In Acts 8, the Samaritans believed in the gospel and were baptized, but it was only when the apostles came from Jerusalem and laid hands on them that they received the Holy Spirit. What is astonishing is that the magician, Simon, had observed miraculous healings performed by Stephen, but it was only when he witnessed the apostles imparting the Holy Spirit that he offered money to be able to do the same. This experience was obviously tangible and powerful, with dramatic life-changing effects on people.

In Acts 9, Paul repented and believed when he met the risen Jesus. Yet Ananias tells Paul, “Brother Saul, the Lord Jesus who appeared to you on the road by which you came has sent me so that you may regain your sight and be filled with the Holy Spirit” (Acts 9:17). This is another example that teaches believing and receiving the Holy Spirit occur as separate events.

Secondly, the specific instructions that are recorded as given to Ananias regarding Paul did not actually include praying for him to receive the Holy Spirit. And yet he goes ahead and prays for him for this.That could suggest this was so commonly part of the normal practice when helping new believers that when Jesus sent him to Paul, Ananias concluded he had also sent him to impart the Spirit.

In Acts 10, while Peter was proclaiming the gospel to the Gentiles for the first time, the Spirit is described as “falling” and being “poured out.” Peter then proclaimed they had received the Spirit as a stamp of God’s approval of them as part of his saved people.

In Acts 19, Paul asked a group of people about their experience of the Holy Spirit. He assumed that it is possible for someone to believe without receiving the Spirit. Also, as Paul asks them if they had received the Holy Spirit its clear this must be the kind of experience that you know whether you have received it or not rather than something you believe you have received purely by faith.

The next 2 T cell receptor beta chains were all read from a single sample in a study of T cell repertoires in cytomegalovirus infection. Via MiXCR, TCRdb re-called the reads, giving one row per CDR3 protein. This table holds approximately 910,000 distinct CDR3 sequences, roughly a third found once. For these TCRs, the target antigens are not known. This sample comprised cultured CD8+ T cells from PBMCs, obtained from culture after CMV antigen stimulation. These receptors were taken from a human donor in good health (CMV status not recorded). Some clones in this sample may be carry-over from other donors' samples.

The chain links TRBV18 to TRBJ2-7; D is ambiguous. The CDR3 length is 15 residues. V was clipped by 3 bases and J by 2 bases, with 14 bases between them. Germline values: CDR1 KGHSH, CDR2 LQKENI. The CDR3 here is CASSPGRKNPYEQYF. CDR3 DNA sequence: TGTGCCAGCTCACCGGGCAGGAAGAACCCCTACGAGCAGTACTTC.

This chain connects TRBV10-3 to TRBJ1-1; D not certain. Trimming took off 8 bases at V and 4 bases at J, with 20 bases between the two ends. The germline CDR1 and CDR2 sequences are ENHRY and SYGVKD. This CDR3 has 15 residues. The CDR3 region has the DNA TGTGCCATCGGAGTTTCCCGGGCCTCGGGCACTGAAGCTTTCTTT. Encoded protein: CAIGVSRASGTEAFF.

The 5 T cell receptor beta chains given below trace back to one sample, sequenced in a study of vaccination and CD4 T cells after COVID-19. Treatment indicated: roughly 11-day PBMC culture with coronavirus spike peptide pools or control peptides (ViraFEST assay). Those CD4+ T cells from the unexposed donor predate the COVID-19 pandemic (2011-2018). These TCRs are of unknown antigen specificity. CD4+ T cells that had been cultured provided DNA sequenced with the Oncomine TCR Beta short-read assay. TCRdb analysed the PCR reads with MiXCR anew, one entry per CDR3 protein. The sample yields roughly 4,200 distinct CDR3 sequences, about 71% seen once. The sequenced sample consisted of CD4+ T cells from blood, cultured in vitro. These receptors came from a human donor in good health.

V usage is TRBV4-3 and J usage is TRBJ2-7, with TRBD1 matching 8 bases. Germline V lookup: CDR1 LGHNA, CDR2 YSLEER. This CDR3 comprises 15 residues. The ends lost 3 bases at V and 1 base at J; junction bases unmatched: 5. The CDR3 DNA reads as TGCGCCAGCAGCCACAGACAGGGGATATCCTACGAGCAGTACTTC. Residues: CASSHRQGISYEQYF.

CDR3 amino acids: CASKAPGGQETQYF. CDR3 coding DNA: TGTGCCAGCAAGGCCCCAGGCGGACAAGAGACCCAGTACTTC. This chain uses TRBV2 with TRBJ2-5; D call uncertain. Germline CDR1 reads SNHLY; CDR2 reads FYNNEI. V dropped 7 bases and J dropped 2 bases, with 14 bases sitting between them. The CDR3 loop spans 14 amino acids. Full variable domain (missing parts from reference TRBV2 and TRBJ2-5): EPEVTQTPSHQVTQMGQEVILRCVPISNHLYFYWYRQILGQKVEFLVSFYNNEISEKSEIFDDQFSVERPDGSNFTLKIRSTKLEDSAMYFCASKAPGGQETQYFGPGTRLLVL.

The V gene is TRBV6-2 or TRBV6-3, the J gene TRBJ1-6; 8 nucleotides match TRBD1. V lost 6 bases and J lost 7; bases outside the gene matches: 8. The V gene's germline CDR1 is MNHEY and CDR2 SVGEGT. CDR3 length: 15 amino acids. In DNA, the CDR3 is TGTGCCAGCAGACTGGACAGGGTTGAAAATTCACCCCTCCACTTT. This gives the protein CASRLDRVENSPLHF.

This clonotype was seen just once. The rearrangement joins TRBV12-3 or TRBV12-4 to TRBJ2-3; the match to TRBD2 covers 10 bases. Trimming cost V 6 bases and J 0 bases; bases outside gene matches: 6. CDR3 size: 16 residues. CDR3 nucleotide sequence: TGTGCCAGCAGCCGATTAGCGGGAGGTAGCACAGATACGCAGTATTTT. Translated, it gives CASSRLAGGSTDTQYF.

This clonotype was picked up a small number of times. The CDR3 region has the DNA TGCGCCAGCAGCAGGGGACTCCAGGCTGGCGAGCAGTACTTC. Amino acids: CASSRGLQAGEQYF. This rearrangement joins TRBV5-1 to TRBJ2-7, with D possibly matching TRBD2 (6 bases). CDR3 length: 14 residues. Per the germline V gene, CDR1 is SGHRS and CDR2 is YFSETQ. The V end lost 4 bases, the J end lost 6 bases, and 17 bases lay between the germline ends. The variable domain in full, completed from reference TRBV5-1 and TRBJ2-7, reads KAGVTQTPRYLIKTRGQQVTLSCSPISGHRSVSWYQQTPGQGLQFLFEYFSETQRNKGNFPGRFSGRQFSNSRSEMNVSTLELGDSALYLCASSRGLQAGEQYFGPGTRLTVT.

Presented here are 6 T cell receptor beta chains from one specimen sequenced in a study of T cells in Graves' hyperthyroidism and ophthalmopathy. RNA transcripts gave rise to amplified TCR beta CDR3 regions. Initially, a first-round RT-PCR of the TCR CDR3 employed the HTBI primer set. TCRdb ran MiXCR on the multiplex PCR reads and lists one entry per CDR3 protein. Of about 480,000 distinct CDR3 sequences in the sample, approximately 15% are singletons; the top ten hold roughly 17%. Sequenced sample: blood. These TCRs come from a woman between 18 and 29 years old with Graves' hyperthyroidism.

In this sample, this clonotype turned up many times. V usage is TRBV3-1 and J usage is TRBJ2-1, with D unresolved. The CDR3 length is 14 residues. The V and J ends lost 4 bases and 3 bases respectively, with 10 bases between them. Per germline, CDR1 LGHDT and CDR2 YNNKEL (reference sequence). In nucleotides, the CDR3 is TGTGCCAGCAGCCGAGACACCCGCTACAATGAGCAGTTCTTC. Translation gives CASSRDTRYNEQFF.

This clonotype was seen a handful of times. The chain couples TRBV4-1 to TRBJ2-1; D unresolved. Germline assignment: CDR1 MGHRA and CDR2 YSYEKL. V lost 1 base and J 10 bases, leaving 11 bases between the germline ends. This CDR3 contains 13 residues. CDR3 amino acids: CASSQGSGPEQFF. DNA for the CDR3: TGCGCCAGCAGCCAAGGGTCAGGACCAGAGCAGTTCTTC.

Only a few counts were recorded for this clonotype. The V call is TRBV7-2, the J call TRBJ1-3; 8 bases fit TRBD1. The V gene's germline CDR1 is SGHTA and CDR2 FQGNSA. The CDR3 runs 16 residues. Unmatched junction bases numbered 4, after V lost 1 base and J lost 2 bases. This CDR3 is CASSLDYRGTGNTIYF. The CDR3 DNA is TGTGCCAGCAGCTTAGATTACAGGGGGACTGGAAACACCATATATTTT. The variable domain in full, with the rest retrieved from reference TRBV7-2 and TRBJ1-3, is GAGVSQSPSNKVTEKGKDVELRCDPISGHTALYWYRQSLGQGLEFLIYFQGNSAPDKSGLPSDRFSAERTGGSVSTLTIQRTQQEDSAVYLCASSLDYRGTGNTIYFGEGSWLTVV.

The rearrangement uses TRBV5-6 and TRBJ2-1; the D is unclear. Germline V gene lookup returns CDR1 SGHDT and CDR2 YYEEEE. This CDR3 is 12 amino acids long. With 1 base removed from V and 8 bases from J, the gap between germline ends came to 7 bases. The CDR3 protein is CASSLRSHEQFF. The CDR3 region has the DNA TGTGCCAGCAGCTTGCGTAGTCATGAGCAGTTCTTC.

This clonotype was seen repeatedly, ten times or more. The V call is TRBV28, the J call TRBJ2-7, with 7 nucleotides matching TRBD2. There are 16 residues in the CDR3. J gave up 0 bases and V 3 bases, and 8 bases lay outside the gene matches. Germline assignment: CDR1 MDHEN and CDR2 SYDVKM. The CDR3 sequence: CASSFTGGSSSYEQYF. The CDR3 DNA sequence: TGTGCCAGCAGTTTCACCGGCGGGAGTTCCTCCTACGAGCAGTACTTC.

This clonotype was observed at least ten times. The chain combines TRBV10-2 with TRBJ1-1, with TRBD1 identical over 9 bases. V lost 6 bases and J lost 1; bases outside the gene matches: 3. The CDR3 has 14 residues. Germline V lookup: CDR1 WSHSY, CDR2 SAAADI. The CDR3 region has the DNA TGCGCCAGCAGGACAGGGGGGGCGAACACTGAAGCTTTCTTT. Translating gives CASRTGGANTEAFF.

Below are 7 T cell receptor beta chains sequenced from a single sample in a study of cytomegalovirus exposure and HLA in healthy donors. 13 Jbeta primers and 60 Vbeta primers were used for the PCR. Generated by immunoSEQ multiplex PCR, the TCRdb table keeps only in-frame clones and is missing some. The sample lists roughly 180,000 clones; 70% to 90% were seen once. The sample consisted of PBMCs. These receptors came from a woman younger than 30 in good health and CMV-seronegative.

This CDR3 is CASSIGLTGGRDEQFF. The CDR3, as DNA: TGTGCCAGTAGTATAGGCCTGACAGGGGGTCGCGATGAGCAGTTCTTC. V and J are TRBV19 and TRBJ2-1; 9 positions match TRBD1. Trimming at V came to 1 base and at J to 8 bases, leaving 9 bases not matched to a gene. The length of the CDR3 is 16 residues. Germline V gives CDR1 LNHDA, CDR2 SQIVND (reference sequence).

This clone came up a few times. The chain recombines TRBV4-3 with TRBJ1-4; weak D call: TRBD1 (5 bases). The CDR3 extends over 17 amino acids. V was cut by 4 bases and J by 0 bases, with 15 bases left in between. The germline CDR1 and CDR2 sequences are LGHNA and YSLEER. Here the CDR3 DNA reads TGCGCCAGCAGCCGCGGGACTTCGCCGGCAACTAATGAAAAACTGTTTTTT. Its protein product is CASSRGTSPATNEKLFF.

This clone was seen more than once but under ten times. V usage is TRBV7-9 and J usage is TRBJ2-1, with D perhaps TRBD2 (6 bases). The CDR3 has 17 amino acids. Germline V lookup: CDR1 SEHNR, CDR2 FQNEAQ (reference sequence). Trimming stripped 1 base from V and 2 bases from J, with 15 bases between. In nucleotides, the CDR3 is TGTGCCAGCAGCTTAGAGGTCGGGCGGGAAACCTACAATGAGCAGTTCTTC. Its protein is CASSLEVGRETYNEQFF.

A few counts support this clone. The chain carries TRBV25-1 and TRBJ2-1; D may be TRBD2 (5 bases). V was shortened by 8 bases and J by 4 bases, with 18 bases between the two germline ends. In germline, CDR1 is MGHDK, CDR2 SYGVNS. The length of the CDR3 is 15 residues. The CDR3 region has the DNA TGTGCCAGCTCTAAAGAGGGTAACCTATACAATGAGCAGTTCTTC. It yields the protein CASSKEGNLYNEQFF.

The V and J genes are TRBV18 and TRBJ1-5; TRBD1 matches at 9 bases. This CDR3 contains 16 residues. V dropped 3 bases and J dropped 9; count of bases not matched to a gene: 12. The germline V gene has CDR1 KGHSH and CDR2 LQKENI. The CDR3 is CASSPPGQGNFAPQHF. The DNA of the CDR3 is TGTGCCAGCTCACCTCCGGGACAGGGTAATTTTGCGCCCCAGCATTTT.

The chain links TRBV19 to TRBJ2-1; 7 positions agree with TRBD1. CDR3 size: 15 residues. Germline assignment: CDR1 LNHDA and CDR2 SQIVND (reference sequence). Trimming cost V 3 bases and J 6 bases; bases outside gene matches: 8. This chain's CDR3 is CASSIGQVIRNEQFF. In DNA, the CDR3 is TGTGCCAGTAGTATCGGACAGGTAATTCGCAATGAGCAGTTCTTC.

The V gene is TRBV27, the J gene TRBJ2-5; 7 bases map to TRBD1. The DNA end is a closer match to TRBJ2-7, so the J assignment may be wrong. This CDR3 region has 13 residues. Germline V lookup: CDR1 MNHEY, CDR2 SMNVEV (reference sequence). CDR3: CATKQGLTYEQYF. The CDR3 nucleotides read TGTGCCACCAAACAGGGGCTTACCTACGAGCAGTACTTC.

The fact that these disciples may well not have believed or received the Spirit is immaterial to the argument. John Piper explains this:

Paul says, “Did you receive the Holy Spirit when you believed?” We scratch our heads and say, “I don’t get it, Paul. If you assume we believed, why don’t you assume we received the Holy Spirit? We’ve been taught that all who believe receive the Holy Spirit. We’ve been taught to just believe that the Spirit is there whether there are any effects or not. But you talk as if there is a way to know we’ve received the Holy Spirit different from believing. You talk as if we could point to an experience of the Spirit apart from believing in order to answer your question.” And that is in fact the way Paul talks. When he asks, “Did you receive the Spirit when you believed,” he expects that a person who has “received the Holy Spirit” knows it, not just because it’s an inference from his faith in Christ, but because it is an experience with effects that we can point to. That is what runs all the way through this book of Acts. All the explicit descriptions of receiving the Holy Spirit are experiential (not inferential).[12]

In the book of Acts, receiving the Holy Spirit is not something that we can infer or assume has happened to us. Rather, it is a conscious, real experience that, at least in Acts, is usually accompanied by tongues and/or prophecy. At its core, however, it would seem from the rest of the New Testament that it is an experience of the love of God poured out into the believer’s heart by the resurrected Jesus, giving tangible, visible effects.

If we were to ask Paul what the purpose of the gospel is for us in this present world, we might be surprised by his answer. In an often-overlooked phrase he says, “Christ redeemed us from the curse of the law by becoming a curse for us . . . so that we might receive the promised Spirit through faith” (Galatians 3:13–14).

Here the Spirit is received by faith. Therefore, Paul can’t simply be referring to the Spirit’s role in bringing us to faith. This extraordinary statement means the goal of the gospel is that we become aware of the Spirit’s work in our lives. It only makes sense when we remember what the Holy Spirit is primarily meant to do for us. He is to restore something of the same relational intimacy with God that was enjoyed in the Garden of Eden and that we will share more perfectly in heaven.

When we receive the Spirit, we are restored to a conscious fellowship with God, and with even this imperfect knowledge, our love and worship for him can only increase. The meaning of this astonishing emphasis on the pouring out of the Spirit is this: Jesus died so we can taste heaven even here on earth. That is the role of the Spirit when we are aware of him at work in our lives. He is a gift, or foretaste, given to believers until the day comes when we are finally reunited fully with Christ. Such knowledge of God brings great peace and settles in our hearts the question of whether we are children of God. We now know clearly. It is analogous to falling in love in that mere words become inadequate when attempting to describe the experience.

Elsewhere Paul also tells us that the mystery he has unveiled is “Christ in you, the hope of glory” (Colossians 1:27). This indwelling by Christ through the Spirit must be consciously experienced for it to produce glorious hope. Piper elaborates: